If you're a part of the 59 percent of Americans who drink coffee every day and also one of the more than 17 million Americans who have acne, you may have heard about the possible link between the two.
If a friend or co-worker swore that giving up coffee was the only thing that helped clear up their skin, don't panic. Anecdotes are no substitute for scientific evidence.
The relationship between coffee and acne turns out to be a fairly complex issue.
First things first — coffee doesn't cause acne, but it can make it worse. It depends on what you're putting in your coffee, how much you're drinking, and a few other factors.
What does the research say?
The relationship between what you eat and acne remains controversial. Studies that asked people to identify what they think is contributing to their acne have identified coffee as a possible trigger.
There haven't been any studies done to conclusively say whether or not drinking coffee makes acne worse, but there are a few important factors to consider.
As you probably already know, coffee contains a lot of caffeine. Caffeine makes you feel alert and awake but also leads to a heightened stress response in the body. In fact, a large cup of coffee can more than double your body's stress response.
Stress doesn't cause acne, but stress can make existing acne worse. Stress hormones, such as cortisol, may increase the amount of oil produced by your sebaceous glands.
On top of this, drinking a lot of coffee or drinking coffee late in the day takes a toll on your sleep. Less sleep means more stress, which could in turn worsen your acne.
The effects of caffeine on sleep varies from person to person. If you're sensitive to caffeine, try to cut off your caffeine consumption by the early afternoon to avoid sleeping problems.
If your morning routine includes a latte or café con leche, know that there's quite a bit of evidence linking milk to acne.
One large study looked at the relationship between milk and acne in over 47,000 nurses who had been diagnosed with acne when they were teenagers. The study found that the nurses with the highest level of milk intake had acne more often than nurses with the lowest level of milk intake.
Researchers believe that the hormones in milk may play a role in triggering acne. One shortcoming of this study was that it relied on adult nurses to remember what they ate as teenagers.
Follow-up studies in teenaged and girls found very similar results. Skim milk (nonfat milk) was shown to be worse than full-fat or low-fat milk.
Girls who drank two or more servings of nonfat milk every day were more likely to have severe acne and 44 percent more likely to have cystic or nodular acne than those who only had one glass of nonfat milk every day.
These studies don't definitively prove that milk triggers acne, but there's enough evidence to strongly suspect that dairy milk plays a role.
How much sugar are you putting in your coffee? If you're the type of person to order the trendiest latte at Starbucks, you're probably getting a lot more sugar than you realize. A grande pumpkin-spiced latte, for example, has 50 grams of sugar (double your maximum daily recommended intake)!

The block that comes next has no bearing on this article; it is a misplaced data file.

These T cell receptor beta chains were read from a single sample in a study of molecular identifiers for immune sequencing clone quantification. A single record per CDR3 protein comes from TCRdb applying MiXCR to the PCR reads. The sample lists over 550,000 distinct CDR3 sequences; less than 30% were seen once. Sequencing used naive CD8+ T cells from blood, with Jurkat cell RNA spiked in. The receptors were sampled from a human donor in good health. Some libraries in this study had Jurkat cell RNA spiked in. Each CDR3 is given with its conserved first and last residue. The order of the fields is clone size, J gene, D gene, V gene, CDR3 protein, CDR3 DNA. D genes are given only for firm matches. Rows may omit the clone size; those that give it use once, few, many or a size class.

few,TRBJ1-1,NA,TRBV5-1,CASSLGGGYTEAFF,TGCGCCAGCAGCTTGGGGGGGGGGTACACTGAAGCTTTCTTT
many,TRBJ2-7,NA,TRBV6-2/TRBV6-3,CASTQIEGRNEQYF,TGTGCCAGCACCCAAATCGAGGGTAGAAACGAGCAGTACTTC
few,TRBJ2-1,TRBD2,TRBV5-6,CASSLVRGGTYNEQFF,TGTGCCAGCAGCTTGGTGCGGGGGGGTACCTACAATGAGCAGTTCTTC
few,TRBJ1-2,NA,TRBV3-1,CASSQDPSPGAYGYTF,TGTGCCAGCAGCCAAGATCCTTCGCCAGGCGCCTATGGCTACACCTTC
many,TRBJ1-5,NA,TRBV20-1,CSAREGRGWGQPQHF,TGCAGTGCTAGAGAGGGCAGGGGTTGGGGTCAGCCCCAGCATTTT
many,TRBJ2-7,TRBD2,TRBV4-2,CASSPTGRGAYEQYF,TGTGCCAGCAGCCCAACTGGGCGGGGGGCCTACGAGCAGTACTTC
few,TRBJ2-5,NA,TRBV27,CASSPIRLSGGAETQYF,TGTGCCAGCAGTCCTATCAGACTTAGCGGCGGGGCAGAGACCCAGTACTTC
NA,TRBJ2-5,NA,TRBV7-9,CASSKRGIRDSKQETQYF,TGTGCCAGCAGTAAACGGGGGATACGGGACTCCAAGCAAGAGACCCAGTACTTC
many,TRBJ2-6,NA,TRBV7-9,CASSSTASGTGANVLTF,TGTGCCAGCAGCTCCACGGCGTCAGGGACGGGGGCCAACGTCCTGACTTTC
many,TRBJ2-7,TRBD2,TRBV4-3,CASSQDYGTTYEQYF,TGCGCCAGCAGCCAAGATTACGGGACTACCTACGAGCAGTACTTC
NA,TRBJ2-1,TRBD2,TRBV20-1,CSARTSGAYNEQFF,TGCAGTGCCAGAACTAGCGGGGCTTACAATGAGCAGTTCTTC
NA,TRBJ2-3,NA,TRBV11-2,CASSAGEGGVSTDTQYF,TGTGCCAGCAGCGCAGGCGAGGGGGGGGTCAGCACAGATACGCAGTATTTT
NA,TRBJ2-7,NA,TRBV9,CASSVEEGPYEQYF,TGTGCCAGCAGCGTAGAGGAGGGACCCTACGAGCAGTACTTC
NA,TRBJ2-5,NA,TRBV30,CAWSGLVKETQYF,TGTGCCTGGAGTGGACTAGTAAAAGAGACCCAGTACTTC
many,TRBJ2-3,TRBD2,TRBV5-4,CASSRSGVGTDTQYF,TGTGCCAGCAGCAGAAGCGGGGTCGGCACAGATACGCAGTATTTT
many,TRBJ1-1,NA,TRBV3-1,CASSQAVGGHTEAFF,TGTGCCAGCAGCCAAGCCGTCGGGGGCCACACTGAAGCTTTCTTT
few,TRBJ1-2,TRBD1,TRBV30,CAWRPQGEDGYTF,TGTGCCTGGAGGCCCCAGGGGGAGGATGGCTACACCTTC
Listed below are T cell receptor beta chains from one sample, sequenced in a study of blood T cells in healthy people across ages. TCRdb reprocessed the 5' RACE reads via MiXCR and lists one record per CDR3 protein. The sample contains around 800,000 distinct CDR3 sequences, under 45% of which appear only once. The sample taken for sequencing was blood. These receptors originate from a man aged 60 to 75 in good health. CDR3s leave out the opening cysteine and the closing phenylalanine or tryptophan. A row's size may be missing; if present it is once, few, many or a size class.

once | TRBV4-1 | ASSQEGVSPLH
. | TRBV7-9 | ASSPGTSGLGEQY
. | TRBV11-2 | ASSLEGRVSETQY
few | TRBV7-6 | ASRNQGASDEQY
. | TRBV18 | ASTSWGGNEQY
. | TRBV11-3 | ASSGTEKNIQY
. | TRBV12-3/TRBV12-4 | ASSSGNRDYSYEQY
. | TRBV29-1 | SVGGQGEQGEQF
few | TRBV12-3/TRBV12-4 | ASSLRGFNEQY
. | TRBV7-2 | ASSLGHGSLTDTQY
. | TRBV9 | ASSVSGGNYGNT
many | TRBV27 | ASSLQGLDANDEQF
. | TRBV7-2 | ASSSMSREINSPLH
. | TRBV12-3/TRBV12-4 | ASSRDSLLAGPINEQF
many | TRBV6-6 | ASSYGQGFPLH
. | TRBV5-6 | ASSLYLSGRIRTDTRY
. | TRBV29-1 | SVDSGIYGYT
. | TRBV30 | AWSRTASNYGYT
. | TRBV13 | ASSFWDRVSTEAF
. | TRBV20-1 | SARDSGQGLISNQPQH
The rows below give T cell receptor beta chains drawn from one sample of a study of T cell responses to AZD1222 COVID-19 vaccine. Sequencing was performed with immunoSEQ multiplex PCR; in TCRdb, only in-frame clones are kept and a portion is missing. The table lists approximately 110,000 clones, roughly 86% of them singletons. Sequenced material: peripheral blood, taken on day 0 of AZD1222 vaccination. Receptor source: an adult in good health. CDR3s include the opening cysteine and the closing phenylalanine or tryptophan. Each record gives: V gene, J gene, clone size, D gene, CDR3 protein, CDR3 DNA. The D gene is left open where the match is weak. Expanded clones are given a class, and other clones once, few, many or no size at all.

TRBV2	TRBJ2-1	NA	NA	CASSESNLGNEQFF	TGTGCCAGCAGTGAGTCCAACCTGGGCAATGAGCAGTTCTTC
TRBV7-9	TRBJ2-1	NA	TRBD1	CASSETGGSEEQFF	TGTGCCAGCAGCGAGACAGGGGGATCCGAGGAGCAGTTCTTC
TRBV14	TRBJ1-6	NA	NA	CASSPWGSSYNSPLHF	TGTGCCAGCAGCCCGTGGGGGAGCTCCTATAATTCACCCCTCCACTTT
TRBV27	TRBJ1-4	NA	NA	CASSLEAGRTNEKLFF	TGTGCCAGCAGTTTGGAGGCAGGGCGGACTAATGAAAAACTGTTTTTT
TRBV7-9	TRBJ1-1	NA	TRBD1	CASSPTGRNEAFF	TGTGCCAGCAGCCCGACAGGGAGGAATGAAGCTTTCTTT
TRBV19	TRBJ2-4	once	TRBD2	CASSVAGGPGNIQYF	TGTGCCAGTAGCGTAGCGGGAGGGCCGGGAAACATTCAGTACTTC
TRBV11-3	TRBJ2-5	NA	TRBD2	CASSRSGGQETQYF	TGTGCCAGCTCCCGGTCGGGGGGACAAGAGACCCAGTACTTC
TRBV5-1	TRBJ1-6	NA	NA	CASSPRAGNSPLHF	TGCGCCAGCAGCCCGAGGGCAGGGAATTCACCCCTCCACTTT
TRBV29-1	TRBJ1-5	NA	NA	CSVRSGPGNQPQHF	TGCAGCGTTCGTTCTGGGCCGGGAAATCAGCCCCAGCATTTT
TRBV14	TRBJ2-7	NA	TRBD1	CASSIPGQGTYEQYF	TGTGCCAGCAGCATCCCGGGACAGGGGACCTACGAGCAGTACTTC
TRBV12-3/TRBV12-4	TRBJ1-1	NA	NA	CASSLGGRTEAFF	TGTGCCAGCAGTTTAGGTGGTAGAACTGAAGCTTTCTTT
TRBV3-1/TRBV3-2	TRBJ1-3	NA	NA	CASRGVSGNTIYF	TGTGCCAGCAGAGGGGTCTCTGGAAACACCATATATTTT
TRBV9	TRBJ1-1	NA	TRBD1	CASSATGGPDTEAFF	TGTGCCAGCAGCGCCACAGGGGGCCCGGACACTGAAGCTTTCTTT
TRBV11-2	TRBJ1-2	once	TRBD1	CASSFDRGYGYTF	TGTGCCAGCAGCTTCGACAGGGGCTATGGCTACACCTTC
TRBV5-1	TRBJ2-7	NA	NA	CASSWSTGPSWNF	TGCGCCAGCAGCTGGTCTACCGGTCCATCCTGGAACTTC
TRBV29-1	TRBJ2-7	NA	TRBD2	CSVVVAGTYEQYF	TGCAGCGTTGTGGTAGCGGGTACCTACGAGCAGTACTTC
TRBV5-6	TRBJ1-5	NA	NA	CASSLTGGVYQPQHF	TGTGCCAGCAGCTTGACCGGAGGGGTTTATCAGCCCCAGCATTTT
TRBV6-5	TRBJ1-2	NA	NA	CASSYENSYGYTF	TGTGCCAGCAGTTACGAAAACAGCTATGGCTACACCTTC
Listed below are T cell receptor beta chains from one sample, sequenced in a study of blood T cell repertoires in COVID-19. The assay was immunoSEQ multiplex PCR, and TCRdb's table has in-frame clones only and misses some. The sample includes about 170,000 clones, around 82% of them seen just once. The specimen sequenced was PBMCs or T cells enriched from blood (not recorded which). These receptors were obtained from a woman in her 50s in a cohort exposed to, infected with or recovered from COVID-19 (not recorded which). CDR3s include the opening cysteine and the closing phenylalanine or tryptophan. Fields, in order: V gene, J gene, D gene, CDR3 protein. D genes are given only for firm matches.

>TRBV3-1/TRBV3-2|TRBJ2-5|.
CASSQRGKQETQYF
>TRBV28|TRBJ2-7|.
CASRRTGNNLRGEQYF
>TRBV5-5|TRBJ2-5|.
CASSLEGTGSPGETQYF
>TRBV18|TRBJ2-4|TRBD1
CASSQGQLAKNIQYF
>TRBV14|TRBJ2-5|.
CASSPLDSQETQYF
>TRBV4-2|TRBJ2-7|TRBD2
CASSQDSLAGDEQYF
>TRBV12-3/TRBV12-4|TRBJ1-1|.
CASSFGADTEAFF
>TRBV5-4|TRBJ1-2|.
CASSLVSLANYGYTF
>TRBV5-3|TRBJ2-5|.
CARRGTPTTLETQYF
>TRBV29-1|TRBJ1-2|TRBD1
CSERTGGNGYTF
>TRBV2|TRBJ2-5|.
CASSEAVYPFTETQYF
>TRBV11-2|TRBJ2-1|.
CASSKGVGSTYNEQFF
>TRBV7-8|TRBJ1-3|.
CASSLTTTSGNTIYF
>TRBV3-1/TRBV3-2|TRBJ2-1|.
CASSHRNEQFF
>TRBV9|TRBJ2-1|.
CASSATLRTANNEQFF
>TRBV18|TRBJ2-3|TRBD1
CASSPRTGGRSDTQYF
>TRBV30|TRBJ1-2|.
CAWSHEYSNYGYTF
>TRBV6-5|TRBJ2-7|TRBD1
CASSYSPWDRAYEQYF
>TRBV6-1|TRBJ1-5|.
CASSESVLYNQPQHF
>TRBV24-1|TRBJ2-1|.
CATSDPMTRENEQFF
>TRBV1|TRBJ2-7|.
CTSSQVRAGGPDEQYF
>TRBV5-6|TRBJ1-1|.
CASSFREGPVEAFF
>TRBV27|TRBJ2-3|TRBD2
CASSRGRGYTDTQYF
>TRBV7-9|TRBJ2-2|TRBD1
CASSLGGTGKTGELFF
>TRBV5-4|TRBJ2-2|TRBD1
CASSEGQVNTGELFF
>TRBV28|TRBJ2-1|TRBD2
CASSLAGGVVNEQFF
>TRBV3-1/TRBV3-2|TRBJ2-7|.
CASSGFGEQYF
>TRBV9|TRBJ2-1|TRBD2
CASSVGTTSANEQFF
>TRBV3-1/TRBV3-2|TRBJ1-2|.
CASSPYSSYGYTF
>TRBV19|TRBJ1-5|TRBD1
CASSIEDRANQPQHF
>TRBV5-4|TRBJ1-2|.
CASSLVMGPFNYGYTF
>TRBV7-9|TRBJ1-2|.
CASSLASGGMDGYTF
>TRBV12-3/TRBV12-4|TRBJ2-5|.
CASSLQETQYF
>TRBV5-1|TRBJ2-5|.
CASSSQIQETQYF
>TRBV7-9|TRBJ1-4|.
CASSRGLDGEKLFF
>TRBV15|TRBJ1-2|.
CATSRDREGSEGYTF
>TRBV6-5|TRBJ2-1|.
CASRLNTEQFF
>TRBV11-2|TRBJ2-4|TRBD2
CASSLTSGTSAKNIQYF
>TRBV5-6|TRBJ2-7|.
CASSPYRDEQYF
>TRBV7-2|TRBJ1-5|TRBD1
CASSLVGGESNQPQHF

There's already been plenty of research done to show the relationship between sugar consumption and acne. Diets high in sugar increases the amount of insulin released by the body.
What follows the release of insulin is an increase in insulin-like growth factor-1 (IGF-1). IGF-1 is a hormone known to play a role in the development of acne.
Pairing your sugary latte with a scone or chocolate croissant can make this affect even worse. Diets rich in carbohydrates with a high glycemic index have the same effect on your IGF-1 levels.
To make it more complicated, it turns out that the antioxidants found in coffee have actually been shown to improve your skin. Coffee is the world's biggest dietary source of antioxidants.
A 2006 study compared blood levels of antioxidants (vitamins A and E) in 100 people with acne and in 100 people without acne. They found that the people with acne had significantly lower blood concentrations of these antioxidants compared to the control group.
More research is needed to find out the effect of the antioxidants from coffee on the severity of acne.
Should you ditch your morning latte?
Coffee doesn't cause acne, but drinking a lot of it, especially coffee loaded with milk and sugar, can make your acne worse.
If you're still worried that coffee is making you break out, there's no need to quit cold turkey. Before you ditch your daily cup, try the following:
- Avoid adding refined sugar or sugary syrups or switch to a sweetener, like stevia.
- Use a nondairy milk, like almond or coconut milk, instead of cow's milk.
- Don't drink coffee or other caffeinated beverages in the afternoon or before bed to ensure you get a good night's sleep.
- Switch to decaf.
- Skip the pastries and donuts that are often paired with a cup of coffee.
Everyone reacts to coffee and caffeine differently. If you want a more concrete answer, try cutting coffee for a few weeks and see if your skin improves. Then, you can slowly reintroduce coffee and see if your acne gets worse again.
If you still have acne after trying out these tips, see a dermatologist. It may take some trial and error or a combination of a few different treatments, but modern acne treatments can help with virtually every case of acne.